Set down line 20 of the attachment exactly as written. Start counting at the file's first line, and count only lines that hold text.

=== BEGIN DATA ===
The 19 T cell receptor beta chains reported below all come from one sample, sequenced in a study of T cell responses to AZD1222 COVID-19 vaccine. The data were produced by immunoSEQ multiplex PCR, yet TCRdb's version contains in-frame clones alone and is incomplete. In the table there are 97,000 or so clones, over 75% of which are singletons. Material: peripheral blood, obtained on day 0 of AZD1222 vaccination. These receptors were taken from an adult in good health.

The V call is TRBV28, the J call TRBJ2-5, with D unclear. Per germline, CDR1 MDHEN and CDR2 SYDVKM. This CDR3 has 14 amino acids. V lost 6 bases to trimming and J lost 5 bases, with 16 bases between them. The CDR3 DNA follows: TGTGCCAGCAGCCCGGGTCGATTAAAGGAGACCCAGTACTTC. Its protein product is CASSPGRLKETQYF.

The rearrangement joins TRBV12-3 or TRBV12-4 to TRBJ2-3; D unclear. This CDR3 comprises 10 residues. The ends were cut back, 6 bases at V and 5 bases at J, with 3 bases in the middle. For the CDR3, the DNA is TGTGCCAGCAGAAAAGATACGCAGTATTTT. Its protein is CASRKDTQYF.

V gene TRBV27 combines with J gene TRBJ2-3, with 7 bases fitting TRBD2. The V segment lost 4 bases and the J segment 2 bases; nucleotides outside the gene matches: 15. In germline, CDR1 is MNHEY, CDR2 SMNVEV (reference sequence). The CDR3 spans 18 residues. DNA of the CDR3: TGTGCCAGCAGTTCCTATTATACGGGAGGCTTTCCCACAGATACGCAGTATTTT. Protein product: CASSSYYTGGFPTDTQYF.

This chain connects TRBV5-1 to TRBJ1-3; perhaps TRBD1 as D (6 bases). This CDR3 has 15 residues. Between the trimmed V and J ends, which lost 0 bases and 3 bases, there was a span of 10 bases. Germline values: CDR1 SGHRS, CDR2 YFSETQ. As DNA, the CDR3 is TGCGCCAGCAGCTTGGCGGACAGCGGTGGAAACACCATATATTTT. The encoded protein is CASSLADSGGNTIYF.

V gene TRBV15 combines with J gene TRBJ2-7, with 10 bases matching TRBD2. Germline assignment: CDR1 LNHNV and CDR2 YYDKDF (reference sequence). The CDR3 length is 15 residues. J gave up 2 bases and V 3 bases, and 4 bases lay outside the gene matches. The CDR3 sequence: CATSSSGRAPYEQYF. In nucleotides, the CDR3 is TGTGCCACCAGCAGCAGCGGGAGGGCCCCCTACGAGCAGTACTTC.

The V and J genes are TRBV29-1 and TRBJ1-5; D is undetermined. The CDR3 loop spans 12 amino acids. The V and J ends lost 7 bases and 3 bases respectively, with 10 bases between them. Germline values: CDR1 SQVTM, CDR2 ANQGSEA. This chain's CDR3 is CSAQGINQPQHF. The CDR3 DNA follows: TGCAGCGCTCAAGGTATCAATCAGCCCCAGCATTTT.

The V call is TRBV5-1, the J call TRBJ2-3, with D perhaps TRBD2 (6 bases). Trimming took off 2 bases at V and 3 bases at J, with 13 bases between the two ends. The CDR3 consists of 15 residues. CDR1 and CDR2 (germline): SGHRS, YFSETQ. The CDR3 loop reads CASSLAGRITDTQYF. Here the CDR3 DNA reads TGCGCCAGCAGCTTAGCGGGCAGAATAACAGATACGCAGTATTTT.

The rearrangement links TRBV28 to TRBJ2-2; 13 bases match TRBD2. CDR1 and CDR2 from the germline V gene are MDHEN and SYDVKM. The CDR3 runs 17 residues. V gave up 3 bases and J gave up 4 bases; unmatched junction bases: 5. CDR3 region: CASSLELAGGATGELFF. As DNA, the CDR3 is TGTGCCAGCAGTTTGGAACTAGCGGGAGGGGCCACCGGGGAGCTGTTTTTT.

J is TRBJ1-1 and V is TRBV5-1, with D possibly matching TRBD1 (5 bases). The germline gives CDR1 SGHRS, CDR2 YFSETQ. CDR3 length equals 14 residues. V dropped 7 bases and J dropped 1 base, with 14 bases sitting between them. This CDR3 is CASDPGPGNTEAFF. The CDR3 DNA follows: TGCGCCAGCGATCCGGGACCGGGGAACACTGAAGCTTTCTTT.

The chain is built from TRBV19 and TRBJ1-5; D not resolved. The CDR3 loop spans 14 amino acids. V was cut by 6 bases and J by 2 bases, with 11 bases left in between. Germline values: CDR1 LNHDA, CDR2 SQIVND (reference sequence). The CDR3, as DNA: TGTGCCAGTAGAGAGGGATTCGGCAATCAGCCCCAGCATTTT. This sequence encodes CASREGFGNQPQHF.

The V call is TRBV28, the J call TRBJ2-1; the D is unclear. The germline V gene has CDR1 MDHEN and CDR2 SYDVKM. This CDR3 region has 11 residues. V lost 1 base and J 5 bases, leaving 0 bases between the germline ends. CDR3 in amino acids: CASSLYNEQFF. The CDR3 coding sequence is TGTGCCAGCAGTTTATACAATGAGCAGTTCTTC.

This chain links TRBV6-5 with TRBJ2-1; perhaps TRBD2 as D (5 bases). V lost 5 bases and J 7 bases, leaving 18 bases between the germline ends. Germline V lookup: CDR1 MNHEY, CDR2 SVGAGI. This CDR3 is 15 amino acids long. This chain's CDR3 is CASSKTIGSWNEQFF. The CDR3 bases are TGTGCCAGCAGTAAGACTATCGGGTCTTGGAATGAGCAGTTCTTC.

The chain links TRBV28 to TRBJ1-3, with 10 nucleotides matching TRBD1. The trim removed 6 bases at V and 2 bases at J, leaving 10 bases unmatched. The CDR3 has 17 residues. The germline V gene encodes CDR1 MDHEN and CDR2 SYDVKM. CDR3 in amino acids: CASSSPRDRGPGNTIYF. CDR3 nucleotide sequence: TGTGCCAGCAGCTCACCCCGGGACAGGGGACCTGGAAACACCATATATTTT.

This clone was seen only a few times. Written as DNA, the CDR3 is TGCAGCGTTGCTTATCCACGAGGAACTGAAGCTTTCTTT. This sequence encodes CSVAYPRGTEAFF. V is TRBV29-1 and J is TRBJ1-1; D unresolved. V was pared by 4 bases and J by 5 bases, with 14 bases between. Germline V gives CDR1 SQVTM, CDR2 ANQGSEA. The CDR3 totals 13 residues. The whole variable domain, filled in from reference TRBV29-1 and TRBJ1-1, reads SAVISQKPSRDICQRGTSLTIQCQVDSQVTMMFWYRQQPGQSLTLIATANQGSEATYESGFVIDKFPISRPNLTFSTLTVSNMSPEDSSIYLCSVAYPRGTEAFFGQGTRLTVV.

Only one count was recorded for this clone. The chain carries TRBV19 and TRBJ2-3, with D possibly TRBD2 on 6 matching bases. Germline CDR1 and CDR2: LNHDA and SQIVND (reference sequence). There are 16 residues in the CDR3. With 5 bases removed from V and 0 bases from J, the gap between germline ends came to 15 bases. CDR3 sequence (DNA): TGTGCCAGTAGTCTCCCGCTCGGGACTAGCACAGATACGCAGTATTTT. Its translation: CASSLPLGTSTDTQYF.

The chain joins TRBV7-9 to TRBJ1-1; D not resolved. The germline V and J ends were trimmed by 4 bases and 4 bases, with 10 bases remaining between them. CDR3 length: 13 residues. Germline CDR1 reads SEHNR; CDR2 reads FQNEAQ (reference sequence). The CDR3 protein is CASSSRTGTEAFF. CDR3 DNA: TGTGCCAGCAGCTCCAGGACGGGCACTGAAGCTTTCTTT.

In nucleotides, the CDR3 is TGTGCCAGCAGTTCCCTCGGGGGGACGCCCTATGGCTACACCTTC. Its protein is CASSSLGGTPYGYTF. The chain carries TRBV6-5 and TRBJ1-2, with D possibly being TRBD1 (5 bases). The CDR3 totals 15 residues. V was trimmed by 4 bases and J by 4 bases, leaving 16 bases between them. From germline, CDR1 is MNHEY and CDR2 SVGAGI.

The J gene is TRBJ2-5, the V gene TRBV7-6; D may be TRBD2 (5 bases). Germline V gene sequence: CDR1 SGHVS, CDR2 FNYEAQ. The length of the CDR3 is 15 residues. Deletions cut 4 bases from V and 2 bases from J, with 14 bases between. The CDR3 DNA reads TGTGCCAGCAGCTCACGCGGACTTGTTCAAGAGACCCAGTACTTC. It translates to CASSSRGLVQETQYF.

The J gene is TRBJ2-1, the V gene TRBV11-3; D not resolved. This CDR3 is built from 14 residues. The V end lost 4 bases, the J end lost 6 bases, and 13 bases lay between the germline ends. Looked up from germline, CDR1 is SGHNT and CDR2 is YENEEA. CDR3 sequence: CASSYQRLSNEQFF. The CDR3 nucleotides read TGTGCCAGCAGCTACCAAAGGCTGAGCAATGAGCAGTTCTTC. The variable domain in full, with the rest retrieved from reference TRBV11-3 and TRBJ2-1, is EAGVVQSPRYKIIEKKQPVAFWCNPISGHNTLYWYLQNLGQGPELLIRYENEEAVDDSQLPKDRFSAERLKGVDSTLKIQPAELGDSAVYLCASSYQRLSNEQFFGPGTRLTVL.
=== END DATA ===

The J gene is TRBJ2-1, the V gene TRBV11-3; D not resolved. This CDR3 is built from 14 residues. The V end lost 4 bases, the J end lost 6 bases, and 13 bases lay between the germline ends. Looked up from germline, CDR1 is SGHNT and CDR2 is YENEEA. CDR3 sequence: CASSYQRLSNEQFF. The CDR3 nucleotides read TGTGCCAGCAGCTACCAAAGGCTGAGCAATGAGCAGTTCTTC. The variable domain in full, with the rest retrieved from reference TRBV11-3 and TRBJ2-1, is EAGVVQSPRYKIIEKKQPVAFWCNPISGHNTLYWYLQNLGQGPELLIRYENEEAVDDSQLPKDRFSAERLKGVDSTLKIQPAELGDSAVYLCASSYQRLSNEQFFGPGTRLTVL.